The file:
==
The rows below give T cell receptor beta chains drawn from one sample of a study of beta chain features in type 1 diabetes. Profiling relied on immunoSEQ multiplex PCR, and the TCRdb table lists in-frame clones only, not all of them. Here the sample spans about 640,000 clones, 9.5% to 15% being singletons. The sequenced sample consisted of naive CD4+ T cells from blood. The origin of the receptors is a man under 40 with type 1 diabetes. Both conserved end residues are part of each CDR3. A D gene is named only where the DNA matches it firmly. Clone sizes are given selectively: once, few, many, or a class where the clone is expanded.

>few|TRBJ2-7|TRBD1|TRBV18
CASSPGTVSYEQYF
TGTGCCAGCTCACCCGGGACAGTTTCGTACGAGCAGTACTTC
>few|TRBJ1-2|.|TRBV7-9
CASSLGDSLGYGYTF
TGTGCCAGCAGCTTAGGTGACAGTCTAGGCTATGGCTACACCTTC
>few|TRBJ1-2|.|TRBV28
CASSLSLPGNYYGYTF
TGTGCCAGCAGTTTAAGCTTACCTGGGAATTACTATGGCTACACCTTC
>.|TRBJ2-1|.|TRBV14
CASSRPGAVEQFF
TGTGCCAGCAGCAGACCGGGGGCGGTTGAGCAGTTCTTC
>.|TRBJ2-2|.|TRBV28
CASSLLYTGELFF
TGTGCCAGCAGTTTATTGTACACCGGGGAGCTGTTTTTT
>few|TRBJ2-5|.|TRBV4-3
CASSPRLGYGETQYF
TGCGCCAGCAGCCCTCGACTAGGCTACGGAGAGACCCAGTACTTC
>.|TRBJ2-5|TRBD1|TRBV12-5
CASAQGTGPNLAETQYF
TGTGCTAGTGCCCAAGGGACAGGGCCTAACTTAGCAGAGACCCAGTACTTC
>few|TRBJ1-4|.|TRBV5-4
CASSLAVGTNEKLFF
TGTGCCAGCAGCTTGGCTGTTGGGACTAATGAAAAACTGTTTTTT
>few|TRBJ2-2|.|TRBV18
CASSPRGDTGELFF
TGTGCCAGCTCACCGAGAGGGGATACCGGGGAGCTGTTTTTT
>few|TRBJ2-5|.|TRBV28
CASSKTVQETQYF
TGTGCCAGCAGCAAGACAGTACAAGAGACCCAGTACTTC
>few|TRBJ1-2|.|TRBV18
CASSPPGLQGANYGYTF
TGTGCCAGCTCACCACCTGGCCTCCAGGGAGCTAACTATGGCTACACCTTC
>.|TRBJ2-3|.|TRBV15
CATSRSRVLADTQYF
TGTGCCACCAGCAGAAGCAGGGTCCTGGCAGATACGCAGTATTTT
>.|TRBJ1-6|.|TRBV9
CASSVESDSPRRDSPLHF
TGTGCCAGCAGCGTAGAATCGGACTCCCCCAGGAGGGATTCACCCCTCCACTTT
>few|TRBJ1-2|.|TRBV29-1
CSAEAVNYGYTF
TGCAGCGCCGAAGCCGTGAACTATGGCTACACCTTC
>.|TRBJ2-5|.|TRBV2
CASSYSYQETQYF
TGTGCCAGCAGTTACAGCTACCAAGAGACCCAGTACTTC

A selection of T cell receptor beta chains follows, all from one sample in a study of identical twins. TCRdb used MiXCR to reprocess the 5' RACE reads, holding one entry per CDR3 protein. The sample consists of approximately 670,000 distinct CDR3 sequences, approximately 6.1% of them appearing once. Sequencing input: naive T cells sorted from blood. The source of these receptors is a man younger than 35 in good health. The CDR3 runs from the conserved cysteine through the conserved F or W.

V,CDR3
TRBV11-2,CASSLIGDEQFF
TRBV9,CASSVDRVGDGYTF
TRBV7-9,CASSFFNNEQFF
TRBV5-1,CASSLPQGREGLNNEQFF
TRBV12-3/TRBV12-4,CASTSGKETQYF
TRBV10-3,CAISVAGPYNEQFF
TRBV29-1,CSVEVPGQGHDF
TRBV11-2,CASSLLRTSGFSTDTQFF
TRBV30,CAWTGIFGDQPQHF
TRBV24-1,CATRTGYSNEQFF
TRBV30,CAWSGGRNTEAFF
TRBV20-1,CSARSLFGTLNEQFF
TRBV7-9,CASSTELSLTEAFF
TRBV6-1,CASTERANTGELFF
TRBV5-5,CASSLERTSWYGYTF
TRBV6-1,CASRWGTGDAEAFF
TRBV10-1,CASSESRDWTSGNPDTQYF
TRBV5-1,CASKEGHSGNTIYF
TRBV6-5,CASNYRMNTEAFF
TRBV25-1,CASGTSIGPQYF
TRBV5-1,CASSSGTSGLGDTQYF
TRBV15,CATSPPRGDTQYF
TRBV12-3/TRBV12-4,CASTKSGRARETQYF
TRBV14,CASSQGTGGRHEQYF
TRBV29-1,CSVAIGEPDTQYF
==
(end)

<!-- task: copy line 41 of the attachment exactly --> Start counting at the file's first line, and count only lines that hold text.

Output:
>few|TRBJ1-2|.|TRBV29-1